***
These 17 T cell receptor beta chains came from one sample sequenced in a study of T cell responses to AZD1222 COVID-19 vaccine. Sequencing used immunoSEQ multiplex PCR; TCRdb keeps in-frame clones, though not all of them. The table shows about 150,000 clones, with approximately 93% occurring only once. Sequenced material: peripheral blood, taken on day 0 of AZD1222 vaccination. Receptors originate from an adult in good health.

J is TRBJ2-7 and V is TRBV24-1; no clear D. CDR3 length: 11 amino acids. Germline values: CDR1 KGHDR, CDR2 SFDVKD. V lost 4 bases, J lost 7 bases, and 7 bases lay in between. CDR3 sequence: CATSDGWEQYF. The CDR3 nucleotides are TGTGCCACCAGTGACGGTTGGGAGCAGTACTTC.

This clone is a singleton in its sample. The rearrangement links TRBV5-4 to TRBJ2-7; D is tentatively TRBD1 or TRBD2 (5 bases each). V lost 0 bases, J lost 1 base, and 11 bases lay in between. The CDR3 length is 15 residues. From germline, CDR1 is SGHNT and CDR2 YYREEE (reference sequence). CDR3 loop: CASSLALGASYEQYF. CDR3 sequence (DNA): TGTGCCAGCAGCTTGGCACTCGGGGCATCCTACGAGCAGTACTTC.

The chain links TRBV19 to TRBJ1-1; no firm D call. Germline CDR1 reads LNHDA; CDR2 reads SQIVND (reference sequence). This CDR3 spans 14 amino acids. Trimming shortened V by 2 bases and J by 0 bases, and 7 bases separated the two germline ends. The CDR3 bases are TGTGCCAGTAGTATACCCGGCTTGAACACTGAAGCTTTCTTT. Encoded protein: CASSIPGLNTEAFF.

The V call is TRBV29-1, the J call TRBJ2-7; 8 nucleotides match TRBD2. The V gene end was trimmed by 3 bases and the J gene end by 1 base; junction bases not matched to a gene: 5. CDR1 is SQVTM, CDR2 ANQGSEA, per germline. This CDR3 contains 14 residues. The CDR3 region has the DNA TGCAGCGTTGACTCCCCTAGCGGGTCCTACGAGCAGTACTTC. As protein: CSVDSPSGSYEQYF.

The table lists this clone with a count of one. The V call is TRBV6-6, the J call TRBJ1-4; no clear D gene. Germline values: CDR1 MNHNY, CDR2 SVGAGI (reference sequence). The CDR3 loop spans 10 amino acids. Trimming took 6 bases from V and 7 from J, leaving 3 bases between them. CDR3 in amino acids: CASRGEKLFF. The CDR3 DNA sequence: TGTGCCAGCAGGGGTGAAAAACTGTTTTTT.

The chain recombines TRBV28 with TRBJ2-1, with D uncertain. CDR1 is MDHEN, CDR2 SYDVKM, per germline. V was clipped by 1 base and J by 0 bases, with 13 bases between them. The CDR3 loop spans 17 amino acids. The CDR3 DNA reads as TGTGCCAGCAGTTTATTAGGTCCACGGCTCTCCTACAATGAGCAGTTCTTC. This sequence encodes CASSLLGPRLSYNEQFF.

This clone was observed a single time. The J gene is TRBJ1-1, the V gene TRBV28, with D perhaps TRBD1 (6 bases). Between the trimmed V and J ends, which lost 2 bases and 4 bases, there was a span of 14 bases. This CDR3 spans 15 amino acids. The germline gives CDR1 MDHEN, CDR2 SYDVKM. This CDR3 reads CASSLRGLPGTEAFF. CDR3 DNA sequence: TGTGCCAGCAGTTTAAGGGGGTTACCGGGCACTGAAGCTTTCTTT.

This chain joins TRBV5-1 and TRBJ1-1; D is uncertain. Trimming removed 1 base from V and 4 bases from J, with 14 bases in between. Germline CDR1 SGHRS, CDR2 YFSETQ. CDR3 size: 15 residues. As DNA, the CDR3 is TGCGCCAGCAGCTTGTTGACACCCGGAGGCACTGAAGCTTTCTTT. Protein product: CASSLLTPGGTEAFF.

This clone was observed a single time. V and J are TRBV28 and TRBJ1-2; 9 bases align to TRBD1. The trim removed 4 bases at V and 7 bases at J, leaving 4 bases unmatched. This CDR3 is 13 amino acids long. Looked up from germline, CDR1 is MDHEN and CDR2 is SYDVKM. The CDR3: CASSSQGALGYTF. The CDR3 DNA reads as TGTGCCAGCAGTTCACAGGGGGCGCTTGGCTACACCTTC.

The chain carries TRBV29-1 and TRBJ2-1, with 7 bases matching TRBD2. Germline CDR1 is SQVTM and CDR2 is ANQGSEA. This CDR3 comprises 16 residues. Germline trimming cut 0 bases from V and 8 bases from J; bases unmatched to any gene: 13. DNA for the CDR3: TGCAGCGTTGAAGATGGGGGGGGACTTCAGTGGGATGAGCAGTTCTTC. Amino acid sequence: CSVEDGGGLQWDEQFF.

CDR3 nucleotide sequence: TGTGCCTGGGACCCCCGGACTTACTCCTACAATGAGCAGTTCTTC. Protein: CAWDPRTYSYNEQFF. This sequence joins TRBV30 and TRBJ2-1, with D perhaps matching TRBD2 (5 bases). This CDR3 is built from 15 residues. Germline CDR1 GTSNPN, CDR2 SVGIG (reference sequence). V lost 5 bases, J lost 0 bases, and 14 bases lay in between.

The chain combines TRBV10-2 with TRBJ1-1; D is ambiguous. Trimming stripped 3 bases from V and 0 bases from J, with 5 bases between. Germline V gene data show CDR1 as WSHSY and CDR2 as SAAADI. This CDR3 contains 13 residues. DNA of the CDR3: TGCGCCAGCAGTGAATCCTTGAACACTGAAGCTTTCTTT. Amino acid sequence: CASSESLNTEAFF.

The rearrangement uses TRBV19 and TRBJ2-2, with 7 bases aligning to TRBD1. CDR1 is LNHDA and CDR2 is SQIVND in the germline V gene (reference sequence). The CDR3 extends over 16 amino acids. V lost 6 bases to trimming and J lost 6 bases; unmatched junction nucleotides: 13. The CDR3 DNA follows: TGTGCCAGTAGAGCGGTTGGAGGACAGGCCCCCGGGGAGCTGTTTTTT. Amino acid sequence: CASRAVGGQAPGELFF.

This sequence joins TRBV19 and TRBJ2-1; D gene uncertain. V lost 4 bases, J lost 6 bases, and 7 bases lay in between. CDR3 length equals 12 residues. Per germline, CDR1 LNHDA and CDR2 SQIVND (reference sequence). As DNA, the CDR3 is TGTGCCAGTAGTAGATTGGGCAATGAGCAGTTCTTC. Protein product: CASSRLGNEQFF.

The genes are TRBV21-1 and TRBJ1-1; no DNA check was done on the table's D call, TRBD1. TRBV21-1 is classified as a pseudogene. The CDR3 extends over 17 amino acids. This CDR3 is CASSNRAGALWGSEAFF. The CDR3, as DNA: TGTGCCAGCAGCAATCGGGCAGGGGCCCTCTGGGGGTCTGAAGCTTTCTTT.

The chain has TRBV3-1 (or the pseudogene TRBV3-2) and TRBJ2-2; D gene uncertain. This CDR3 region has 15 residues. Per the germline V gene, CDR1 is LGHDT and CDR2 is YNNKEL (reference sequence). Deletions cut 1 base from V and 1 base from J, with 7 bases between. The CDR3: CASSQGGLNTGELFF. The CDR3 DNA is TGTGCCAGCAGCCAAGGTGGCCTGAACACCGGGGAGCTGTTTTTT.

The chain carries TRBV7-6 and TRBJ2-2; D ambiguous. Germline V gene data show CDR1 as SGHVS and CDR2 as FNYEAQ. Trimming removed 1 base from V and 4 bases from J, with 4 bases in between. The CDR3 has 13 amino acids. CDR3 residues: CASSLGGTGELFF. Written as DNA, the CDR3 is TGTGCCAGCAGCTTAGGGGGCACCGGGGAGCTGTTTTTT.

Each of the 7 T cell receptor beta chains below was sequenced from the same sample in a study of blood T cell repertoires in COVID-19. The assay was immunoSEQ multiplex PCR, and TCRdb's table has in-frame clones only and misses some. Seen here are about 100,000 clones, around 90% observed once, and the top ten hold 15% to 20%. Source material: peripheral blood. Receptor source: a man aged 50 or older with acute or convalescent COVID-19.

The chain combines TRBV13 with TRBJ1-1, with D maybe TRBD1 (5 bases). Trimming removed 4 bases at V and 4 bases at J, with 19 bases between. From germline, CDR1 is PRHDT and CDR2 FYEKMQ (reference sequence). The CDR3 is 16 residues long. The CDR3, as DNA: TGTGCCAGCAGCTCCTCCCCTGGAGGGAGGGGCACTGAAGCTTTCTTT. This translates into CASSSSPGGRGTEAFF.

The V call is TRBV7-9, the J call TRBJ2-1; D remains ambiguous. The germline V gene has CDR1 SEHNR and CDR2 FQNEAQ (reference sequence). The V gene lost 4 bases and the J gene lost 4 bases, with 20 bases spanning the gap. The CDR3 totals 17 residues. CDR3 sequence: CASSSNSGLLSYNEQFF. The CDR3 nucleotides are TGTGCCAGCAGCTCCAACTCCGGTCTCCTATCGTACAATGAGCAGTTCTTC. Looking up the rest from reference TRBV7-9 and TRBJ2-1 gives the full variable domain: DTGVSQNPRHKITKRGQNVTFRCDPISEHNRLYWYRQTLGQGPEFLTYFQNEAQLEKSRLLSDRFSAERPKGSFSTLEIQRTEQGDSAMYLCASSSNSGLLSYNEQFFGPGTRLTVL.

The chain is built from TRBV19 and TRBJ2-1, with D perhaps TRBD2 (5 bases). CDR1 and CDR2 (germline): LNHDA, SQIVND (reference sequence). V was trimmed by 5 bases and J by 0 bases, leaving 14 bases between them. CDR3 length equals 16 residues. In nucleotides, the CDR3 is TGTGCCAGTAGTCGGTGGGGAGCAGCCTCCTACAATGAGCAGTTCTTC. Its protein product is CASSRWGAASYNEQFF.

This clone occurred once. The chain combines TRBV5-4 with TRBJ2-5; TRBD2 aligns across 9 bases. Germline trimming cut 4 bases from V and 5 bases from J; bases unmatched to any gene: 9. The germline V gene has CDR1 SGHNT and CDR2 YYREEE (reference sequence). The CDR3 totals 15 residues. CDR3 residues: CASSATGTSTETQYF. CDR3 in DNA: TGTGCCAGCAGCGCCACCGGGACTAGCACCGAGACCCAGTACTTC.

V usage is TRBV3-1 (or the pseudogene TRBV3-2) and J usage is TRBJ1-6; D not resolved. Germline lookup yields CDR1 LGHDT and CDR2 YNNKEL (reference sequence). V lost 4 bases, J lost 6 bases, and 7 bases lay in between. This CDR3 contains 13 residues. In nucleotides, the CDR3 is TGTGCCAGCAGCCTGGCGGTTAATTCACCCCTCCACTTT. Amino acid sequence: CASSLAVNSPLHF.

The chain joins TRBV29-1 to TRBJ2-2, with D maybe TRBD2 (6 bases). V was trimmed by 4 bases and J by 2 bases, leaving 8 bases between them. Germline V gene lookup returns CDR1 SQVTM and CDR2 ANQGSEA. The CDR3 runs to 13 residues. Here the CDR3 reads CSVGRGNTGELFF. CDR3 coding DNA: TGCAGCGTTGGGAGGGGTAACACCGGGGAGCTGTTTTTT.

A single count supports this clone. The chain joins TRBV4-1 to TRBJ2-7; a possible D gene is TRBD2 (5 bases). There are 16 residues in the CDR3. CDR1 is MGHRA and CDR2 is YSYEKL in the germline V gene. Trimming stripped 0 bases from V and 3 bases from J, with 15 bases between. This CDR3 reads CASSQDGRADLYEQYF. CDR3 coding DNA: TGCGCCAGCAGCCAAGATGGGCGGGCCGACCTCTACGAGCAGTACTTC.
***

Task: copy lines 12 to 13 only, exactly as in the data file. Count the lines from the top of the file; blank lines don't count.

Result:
CDR3 nucleotide sequence: TGTGCCTGGGACCCCCGGACTTACTCCTACAATGAGCAGTTCTTC. Protein: CAWDPRTYSYNEQFF. This sequence joins TRBV30 and TRBJ2-1, with D perhaps matching TRBD2 (5 bases). This CDR3 is built from 15 residues. Germline CDR1 GTSNPN, CDR2 SVGIG (reference sequence). V lost 5 bases, J lost 0 bases, and 14 bases lay in between.

The chain combines TRBV10-2 with TRBJ1-1; D is ambiguous. Trimming stripped 3 bases from V and 0 bases from J, with 5 bases between. Germline V gene data show CDR1 as WSHSY and CDR2 as SAAADI. This CDR3 contains 13 residues. DNA of the CDR3: TGCGCCAGCAGTGAATCCTTGAACACTGAAGCTTTCTTT. Amino acid sequence: CASSESLNTEAFF.